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The city of Portland is using research and expertise from TREC researchers to change how it calculates fees for new development. Developers pay the fees, called transportation system development charges, to offset some of the costs of providing transportation infrastructure.
 
The foundation for those fees has been cars: that is, how many car trips a development will generate. In December, the Portland City Council voted to instead use “person trips” as the basis for those fees.
 
Researchers Kelly Clifton and Kristina Currans have assembled an impressive portfolio of research projects on trip generation. Their research caught the attention of city officials, who brought Clifton and Currans in as consultants to help them rethink the way they assess new fees for development.
 
Their work found a receptive audience of practitioners at TREC’s flagship conference, the Transportation and Communities Summit, last fall. Clifton and Currans held a workshop on improving trip generation methods to better represent the mix of modes found in livable communities. That led to a collaboration with transportation consultants...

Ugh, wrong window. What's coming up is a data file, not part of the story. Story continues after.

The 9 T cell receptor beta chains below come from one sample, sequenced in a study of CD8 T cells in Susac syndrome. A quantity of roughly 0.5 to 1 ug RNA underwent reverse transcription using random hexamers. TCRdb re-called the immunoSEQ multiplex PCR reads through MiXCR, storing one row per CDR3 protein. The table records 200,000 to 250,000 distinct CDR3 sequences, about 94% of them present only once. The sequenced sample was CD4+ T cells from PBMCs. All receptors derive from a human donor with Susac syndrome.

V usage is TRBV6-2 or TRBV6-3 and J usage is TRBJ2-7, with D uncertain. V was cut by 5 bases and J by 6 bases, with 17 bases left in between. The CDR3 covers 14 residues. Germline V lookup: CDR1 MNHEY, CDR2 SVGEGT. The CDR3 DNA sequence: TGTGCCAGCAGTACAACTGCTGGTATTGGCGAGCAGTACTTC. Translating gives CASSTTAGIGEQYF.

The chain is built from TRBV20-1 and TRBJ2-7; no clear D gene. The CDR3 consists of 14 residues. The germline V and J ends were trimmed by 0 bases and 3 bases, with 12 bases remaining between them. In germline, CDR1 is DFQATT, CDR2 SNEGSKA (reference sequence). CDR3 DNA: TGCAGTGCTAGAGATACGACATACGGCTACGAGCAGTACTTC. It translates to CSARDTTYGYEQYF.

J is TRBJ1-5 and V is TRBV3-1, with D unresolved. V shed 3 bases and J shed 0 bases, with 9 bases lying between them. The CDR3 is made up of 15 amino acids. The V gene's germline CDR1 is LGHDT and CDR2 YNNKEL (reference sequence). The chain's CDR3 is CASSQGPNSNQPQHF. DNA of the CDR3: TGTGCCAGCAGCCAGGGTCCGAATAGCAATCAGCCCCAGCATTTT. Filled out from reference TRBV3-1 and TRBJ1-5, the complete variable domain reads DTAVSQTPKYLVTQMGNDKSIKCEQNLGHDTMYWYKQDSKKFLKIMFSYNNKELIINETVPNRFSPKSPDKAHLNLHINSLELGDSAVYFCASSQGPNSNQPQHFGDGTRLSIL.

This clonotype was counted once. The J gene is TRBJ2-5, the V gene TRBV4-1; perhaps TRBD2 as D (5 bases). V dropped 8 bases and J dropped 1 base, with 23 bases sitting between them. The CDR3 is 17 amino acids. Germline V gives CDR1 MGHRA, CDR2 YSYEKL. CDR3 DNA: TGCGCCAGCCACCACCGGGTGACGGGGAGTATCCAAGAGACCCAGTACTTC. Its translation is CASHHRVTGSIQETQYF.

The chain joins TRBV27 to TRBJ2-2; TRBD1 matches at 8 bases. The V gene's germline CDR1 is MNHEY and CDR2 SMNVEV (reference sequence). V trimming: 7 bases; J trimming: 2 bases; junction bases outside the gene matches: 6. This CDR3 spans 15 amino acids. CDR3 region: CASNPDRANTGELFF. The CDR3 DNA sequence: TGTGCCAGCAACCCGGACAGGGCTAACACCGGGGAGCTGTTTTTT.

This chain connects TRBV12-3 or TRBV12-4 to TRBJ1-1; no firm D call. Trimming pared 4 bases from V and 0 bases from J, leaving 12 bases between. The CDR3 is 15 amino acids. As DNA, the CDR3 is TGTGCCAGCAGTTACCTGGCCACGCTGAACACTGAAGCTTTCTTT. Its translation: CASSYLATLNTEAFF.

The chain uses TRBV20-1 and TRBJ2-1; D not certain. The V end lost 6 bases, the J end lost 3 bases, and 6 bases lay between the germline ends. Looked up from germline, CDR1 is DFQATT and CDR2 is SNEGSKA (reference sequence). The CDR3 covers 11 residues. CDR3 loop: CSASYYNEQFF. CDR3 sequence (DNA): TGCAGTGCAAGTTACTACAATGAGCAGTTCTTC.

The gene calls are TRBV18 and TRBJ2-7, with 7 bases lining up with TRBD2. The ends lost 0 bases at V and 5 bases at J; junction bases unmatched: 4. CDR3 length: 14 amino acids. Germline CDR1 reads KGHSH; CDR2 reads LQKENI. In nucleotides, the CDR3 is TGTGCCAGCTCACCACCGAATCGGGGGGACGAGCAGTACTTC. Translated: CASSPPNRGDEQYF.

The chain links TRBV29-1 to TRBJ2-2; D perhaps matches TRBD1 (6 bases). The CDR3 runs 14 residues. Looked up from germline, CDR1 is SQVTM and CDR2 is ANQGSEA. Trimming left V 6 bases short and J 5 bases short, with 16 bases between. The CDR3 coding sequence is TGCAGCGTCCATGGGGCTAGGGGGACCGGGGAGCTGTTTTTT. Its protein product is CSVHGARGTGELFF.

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OTREC research has taken steps toward developing trip generation rates for sites in a multimodal context.
Trip generation refers to the number of vehicle trips that are predicted to originate in a particular zone. The Institute of Transportation Engineers (ITE) provides standard trip generation rates, but these rates are primarily measured in low-density suburban areas.
In areas that have a more compact urban form, better access to transit and a greater mix of land uses, fewer (and shorter) vehicle trips might actually be generated there than the current ITE rates indicate.
A project headed by Kelly Clifton, of Portland State University, examines the ways in which urban context affects vehicle trip-generation rates across a variety of land uses.
 
Results from this study reveal a trend: For all land uses tested, vehicle-trip rates decrease as neighborhood types become more urban.
There is a strong industry bias toward using ITE-published rates, so that when local governments are evaluating transportation impacts and calculating transportation system development charges, they are often compelled to use the ITE rates...
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